(For more information please contact Carine.Munting@vsoint.org)

MOZAMBIQUE
Mainstreaming in Xai-Xai
Maura Murphy (volunteer development worker) is an English Language Teacher at Escola Secondaria Joaquim Chissano in the Xai-Xai District of Mozambique. Teaching a minimum of 20 hours a week to grades 11 and 12 or when necessary grade 8 to 10, she has incorporated HIV&AIDS related issues into her lessons. This has been done by including discussions of topics such as; illness, TB, ways of contracting and preventing HIV&AIDS through abstinence, use of condoms and having only one sexual partner, into the oral English classes. Maura’s actions have been catalytic in causing change towards HIV&AIDS within the school.

The students’ response to these initiatives although slow has been positive. In the past for example, there were three to five registered pregnancies a year. So far this year there have been none. The number of condoms distributed, sold and found used after HIV&AIDS related events have increased.

Best of all has been the involvement of the students themselves in the combat against AIDS. The head of the school explained how some of them have formed an activist group called Geracao Biz (meaning occupied generation) whose activities include debates, public talks, and plays that inform not only other students but also the surrounding community about HIV&AIDS. They also run a clinic dealing with STDs at the school. .

Mainstreaming at EICP
For three years Elizabeth Longley (volunteer development worker) has been mainstreaming HIV&AIDS at Escola Industrial e Comercial de Pemba (EICP) where she works as an English Teacher. This has been done through an HIV&AIDS drama group which she supports, during HIV&AIDS Awareness Week – "EICP Free of HIV&AIDS" which will run in two weeks for the third consecutive year and through an NGO called AMASH to which Elizabeth advises. HIV&AIDS related issues are also incorporated into the classes. Elizabeth is quick to point out that it is hard to measure the impact such activities are having because the extent to which people’s behaviour has actually changed is hard to quantify. The following examples although minor are quite noteworthy.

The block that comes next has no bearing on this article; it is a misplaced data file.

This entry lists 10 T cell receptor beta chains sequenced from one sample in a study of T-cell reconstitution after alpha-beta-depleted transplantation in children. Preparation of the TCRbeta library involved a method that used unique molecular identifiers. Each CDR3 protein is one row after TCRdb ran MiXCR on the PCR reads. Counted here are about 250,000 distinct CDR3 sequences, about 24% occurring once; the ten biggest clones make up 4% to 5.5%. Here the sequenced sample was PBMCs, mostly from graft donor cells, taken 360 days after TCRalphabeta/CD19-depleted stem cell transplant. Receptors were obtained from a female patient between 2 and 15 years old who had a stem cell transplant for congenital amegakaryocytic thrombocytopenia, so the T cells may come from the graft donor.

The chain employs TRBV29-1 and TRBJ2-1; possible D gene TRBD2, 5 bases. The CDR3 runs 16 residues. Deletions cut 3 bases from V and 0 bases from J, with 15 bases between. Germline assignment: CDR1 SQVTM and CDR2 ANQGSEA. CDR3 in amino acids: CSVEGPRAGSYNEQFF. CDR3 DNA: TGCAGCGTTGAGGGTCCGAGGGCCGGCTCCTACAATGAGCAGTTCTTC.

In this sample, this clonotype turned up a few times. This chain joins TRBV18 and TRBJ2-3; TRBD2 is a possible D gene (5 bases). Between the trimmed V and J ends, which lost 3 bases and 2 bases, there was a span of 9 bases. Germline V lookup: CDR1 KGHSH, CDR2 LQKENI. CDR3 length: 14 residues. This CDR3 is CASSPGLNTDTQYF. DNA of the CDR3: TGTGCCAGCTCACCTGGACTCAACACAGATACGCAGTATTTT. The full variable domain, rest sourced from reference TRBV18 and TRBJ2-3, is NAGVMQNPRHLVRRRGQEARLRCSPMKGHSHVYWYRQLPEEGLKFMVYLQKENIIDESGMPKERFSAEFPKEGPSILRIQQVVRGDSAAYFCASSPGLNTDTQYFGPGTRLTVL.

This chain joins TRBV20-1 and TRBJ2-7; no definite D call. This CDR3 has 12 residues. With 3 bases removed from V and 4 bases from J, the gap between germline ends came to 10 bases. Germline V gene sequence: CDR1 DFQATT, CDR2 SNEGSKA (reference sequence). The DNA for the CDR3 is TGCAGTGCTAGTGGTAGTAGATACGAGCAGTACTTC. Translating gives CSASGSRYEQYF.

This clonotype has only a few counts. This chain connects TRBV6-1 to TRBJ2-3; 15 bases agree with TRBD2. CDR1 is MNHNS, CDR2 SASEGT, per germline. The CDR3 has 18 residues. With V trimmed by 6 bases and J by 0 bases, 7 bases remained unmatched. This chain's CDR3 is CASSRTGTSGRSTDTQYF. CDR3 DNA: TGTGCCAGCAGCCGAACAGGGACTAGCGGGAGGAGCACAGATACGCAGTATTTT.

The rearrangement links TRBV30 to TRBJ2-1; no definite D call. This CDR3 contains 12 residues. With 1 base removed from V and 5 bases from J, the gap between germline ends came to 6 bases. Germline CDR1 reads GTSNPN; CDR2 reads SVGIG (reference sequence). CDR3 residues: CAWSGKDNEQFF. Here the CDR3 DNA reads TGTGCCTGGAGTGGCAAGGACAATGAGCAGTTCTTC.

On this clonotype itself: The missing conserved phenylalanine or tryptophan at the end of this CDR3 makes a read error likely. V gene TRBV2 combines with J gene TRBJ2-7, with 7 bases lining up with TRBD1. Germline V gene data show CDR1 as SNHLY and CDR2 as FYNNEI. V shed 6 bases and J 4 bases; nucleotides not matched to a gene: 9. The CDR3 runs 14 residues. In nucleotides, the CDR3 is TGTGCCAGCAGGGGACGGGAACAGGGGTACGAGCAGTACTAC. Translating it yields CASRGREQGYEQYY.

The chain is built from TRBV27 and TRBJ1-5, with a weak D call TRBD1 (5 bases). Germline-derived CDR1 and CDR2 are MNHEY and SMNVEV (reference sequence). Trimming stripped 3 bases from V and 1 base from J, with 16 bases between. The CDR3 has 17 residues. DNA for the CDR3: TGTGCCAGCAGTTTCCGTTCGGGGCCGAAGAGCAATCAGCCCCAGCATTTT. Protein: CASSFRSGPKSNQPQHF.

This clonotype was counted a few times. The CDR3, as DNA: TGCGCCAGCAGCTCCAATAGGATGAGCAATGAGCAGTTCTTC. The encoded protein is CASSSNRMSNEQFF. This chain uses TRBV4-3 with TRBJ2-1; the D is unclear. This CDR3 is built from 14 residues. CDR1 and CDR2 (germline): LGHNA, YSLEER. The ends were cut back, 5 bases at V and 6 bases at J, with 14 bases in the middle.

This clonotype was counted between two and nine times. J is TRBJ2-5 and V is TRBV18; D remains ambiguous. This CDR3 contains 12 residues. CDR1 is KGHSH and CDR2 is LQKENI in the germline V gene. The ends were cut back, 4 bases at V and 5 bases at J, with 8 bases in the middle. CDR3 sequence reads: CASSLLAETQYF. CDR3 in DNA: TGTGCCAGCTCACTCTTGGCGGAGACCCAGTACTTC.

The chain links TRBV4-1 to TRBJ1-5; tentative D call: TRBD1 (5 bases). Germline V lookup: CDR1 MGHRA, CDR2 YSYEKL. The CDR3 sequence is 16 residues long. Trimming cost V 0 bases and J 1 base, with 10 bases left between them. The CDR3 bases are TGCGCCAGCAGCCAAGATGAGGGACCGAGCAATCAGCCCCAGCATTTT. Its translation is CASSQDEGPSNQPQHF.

One of these has been the increase in the participation of the staff in the awareness week. In the first year Elizabeth and another volunteer ran the Healthy Week Life alone. With each passing year staff involvement has increased. Consequently this year more teachers are involved than have ever been before.

Another indicator of the impact Elizabeth’s efforts are having is that more of EICP’s students do HIV testing at the local clinic than students from any other local school. As noted by a GATV (VCT) Advisor this has been due to the increased HIV&AIDS awareness efforts of the teachers at EICP.

(For more info contact Etelvina.Mahanjane@vsoint.org)

MALAWI
In Malawi, the National strategic plan mandates all government ministries and encourages the private sector to mainstream HIV&AIDS in their ministries and organisations. In many cases, there are no clear guidelines and strategies for mainstreaming HIV&AIDS apart from a few lines or paragraphs of HIV&AIDS in the plans. The advantage of this is that it gives volunteers a starting point but does not necessarily say how they can actually take on HIV&AIDS initiatives. Many of our volunteers have responded to HIV&AIDS in their workplaces and communities by carrying out concrete interventions to address the issues related to HIV&AIDS. For instance a volunteer at a Wildlife and Environmental Education Centre deliberately incorporated HIV&AIDS components in his environmental lessons to students and set up an HIV&AIDS resources corner in the Library. Whether that is mainstreaming or integration is subject to discussion.